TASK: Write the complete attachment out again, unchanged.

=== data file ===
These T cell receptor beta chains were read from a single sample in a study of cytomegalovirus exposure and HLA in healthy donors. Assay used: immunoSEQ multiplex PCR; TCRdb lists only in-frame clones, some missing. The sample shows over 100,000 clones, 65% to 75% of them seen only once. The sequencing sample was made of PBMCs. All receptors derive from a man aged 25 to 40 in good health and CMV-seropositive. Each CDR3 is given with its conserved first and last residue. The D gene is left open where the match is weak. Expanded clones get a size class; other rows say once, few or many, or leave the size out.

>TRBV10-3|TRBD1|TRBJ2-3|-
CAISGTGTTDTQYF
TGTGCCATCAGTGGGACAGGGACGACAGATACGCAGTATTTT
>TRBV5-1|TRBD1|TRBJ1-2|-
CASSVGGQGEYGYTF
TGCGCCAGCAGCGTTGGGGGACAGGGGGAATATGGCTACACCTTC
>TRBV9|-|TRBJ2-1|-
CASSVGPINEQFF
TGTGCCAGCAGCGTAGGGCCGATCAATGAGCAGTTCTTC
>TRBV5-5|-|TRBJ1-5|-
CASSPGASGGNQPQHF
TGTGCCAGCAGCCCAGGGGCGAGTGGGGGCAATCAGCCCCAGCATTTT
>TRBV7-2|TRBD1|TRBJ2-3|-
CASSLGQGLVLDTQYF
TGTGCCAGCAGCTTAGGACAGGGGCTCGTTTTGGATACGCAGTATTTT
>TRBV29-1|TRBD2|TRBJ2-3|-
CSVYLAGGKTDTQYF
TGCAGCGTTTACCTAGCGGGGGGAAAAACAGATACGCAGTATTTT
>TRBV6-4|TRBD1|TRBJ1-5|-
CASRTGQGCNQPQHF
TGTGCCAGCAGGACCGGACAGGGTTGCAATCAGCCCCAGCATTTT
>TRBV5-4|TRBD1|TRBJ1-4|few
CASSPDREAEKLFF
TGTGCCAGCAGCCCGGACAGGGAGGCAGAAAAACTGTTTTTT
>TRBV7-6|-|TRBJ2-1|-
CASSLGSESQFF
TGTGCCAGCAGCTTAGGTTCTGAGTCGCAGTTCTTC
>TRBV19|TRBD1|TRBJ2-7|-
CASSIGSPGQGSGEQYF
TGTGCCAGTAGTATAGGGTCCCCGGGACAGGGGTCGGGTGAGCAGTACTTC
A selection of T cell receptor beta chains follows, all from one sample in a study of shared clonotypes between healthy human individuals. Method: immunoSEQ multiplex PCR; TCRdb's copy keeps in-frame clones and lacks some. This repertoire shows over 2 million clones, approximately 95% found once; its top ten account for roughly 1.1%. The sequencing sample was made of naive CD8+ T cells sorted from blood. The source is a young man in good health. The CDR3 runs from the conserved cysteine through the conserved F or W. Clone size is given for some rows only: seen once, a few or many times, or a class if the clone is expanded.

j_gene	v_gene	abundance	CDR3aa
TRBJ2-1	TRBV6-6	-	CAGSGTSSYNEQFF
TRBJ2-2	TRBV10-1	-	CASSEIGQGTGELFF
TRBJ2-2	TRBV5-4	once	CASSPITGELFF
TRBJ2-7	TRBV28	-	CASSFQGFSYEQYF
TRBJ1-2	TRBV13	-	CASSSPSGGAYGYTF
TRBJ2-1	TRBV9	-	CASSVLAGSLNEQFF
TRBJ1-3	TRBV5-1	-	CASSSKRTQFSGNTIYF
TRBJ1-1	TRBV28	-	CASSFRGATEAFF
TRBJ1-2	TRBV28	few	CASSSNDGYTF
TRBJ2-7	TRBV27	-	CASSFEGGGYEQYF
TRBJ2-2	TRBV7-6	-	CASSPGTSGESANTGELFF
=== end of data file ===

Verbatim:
These T cell receptor beta chains were read from a single sample in a study of cytomegalovirus exposure and HLA in healthy donors. Assay used: immunoSEQ multiplex PCR; TCRdb lists only in-frame clones, some missing. The sample shows over 100,000 clones, 65% to 75% of them seen only once. The sequencing sample was made of PBMCs. All receptors derive from a man aged 25 to 40 in good health and CMV-seropositive. Each CDR3 is given with its conserved first and last residue. The D gene is left open where the match is weak. Expanded clones get a size class; other rows say once, few or many, or leave the size out.

>TRBV10-3|TRBD1|TRBJ2-3|-
CAISGTGTTDTQYF
TGTGCCATCAGTGGGACAGGGACGACAGATACGCAGTATTTT
>TRBV5-1|TRBD1|TRBJ1-2|-
CASSVGGQGEYGYTF
TGCGCCAGCAGCGTTGGGGGACAGGGGGAATATGGCTACACCTTC
>TRBV9|-|TRBJ2-1|-
CASSVGPINEQFF
TGTGCCAGCAGCGTAGGGCCGATCAATGAGCAGTTCTTC
>TRBV5-5|-|TRBJ1-5|-
CASSPGASGGNQPQHF
TGTGCCAGCAGCCCAGGGGCGAGTGGGGGCAATCAGCCCCAGCATTTT
>TRBV7-2|TRBD1|TRBJ2-3|-
CASSLGQGLVLDTQYF
TGTGCCAGCAGCTTAGGACAGGGGCTCGTTTTGGATACGCAGTATTTT
>TRBV29-1|TRBD2|TRBJ2-3|-
CSVYLAGGKTDTQYF
TGCAGCGTTTACCTAGCGGGGGGAAAAACAGATACGCAGTATTTT
>TRBV6-4|TRBD1|TRBJ1-5|-
CASRTGQGCNQPQHF
TGTGCCAGCAGGACCGGACAGGGTTGCAATCAGCCCCAGCATTTT
>TRBV5-4|TRBD1|TRBJ1-4|few
CASSPDREAEKLFF
TGTGCCAGCAGCCCGGACAGGGAGGCAGAAAAACTGTTTTTT
>TRBV7-6|-|TRBJ2-1|-
CASSLGSESQFF
TGTGCCAGCAGCTTAGGTTCTGAGTCGCAGTTCTTC
>TRBV19|TRBD1|TRBJ2-7|-
CASSIGSPGQGSGEQYF
TGTGCCAGTAGTATAGGGTCCCCGGGACAGGGGTCGGGTGAGCAGTACTTC
A selection of T cell receptor beta chains follows, all from one sample in a study of shared clonotypes between healthy human individuals. Method: immunoSEQ multiplex PCR; TCRdb's copy keeps in-frame clones and lacks some. This repertoire shows over 2 million clones, approximately 95% found once; its top ten account for roughly 1.1%. The sequencing sample was made of naive CD8+ T cells sorted from blood. The source is a young man in good health. The CDR3 runs from the conserved cysteine through the conserved F or W. Clone size is given for some rows only: seen once, a few or many times, or a class if the clone is expanded.

j_gene	v_gene	abundance	CDR3aa
TRBJ2-1	TRBV6-6	-	CAGSGTSSYNEQFF
TRBJ2-2	TRBV10-1	-	CASSEIGQGTGELFF
TRBJ2-2	TRBV5-4	once	CASSPITGELFF
TRBJ2-7	TRBV28	-	CASSFQGFSYEQYF
TRBJ1-2	TRBV13	-	CASSSPSGGAYGYTF
TRBJ2-1	TRBV9	-	CASSVLAGSLNEQFF
TRBJ1-3	TRBV5-1	-	CASSSKRTQFSGNTIYF
TRBJ1-1	TRBV28	-	CASSFRGATEAFF
TRBJ1-2	TRBV28	few	CASSSNDGYTF
TRBJ2-7	TRBV27	-	CASSFEGGGYEQYF
TRBJ2-2	TRBV7-6	-	CASSPGTSGESANTGELFF